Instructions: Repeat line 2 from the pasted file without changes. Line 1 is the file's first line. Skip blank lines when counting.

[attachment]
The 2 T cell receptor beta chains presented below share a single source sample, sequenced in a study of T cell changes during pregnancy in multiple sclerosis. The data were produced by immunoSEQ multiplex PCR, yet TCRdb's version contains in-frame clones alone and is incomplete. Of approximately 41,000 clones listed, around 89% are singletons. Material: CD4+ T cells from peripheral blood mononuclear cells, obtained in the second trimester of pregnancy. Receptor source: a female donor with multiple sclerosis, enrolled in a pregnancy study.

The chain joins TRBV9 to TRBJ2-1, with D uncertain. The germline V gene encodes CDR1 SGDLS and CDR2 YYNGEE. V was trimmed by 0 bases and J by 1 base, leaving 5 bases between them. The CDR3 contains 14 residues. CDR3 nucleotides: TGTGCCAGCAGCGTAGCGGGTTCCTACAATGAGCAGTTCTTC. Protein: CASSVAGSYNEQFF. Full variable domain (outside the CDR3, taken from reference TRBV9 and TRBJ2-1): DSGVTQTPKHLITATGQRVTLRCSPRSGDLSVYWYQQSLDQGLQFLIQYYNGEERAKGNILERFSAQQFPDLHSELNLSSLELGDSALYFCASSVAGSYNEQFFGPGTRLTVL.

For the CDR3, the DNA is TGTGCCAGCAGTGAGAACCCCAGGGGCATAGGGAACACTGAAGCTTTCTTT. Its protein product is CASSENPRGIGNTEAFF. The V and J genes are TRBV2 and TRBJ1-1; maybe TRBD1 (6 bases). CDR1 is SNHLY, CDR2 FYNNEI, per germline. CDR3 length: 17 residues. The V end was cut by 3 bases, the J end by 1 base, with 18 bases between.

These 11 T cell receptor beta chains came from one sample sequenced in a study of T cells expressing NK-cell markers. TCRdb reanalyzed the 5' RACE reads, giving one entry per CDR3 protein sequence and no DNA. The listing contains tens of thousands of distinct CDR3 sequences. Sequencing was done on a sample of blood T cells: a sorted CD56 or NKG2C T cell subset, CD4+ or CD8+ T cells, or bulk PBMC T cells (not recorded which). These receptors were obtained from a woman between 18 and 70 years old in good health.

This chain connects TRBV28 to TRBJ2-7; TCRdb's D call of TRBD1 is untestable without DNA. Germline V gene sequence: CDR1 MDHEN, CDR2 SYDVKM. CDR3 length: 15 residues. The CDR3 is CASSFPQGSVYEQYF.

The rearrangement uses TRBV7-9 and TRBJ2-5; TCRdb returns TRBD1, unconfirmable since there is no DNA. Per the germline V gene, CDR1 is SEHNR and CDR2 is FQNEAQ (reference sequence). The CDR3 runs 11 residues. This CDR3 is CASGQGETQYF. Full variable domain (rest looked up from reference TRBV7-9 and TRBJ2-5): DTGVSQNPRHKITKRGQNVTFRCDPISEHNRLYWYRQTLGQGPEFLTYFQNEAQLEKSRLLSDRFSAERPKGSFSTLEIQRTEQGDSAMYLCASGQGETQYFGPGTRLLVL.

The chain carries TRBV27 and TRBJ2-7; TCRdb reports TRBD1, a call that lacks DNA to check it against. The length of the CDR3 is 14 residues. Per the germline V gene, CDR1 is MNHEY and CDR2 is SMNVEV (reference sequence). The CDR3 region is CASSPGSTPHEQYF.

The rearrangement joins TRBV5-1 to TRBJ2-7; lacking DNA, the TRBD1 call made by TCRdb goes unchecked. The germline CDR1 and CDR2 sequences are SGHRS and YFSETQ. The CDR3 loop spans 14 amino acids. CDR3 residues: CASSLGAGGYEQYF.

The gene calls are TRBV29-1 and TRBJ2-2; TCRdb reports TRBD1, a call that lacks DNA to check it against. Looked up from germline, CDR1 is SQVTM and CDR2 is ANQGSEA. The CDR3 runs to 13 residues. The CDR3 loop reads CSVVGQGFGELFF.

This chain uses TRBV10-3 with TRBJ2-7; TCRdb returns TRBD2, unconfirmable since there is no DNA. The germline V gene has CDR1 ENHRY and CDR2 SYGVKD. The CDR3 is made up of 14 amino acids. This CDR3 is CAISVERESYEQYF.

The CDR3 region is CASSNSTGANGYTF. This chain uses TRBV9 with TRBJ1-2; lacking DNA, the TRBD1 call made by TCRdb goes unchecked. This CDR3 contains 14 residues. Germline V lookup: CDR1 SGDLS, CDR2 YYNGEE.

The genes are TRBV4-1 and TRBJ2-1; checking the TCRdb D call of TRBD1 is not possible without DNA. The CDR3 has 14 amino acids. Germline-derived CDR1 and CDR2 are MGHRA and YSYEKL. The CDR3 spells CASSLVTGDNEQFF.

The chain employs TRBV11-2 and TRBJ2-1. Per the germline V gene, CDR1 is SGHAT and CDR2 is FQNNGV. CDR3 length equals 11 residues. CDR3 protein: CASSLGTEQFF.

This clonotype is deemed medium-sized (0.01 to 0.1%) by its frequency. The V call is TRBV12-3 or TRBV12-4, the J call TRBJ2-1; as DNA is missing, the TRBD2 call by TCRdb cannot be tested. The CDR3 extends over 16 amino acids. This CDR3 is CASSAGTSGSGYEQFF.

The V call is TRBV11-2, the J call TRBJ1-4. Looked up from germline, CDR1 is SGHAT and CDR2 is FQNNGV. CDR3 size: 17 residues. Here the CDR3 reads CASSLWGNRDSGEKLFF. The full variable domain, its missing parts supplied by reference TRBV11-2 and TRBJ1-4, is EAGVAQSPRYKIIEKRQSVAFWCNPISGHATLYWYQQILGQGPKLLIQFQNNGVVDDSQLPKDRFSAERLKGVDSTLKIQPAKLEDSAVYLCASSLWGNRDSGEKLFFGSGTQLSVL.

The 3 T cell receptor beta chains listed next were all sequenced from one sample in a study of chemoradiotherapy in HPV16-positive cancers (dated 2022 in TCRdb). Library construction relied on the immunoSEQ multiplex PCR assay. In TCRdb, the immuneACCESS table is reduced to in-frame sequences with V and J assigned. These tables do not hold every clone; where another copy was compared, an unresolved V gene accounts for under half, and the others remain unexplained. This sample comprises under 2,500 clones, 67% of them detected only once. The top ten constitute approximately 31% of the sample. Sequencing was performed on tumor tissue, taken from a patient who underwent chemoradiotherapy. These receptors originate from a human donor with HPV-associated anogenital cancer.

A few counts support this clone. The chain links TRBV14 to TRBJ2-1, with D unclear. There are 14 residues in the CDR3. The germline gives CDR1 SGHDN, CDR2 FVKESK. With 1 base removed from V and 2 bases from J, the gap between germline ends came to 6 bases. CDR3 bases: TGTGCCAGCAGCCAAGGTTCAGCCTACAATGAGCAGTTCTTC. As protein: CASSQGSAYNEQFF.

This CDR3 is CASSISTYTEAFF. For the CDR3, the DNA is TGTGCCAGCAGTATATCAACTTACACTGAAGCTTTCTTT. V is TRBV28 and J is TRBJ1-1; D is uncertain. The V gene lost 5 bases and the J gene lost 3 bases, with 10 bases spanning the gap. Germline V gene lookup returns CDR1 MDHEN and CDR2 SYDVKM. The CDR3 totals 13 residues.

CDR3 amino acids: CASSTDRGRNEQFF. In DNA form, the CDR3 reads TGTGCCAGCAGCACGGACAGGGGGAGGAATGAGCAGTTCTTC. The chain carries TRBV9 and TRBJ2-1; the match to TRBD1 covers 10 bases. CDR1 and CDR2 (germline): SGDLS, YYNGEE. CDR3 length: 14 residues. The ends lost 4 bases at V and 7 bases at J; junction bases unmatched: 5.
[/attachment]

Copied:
The chain joins TRBV9 to TRBJ2-1, with D uncertain. The germline V gene encodes CDR1 SGDLS and CDR2 YYNGEE. V was trimmed by 0 bases and J by 1 base, leaving 5 bases between them. The CDR3 contains 14 residues. CDR3 nucleotides: TGTGCCAGCAGCGTAGCGGGTTCCTACAATGAGCAGTTCTTC. Protein: CASSVAGSYNEQFF. Full variable domain (outside the CDR3, taken from reference TRBV9 and TRBJ2-1): DSGVTQTPKHLITATGQRVTLRCSPRSGDLSVYWYQQSLDQGLQFLIQYYNGEERAKGNILERFSAQQFPDLHSELNLSSLELGDSALYFCASSVAGSYNEQFFGPGTRLTVL.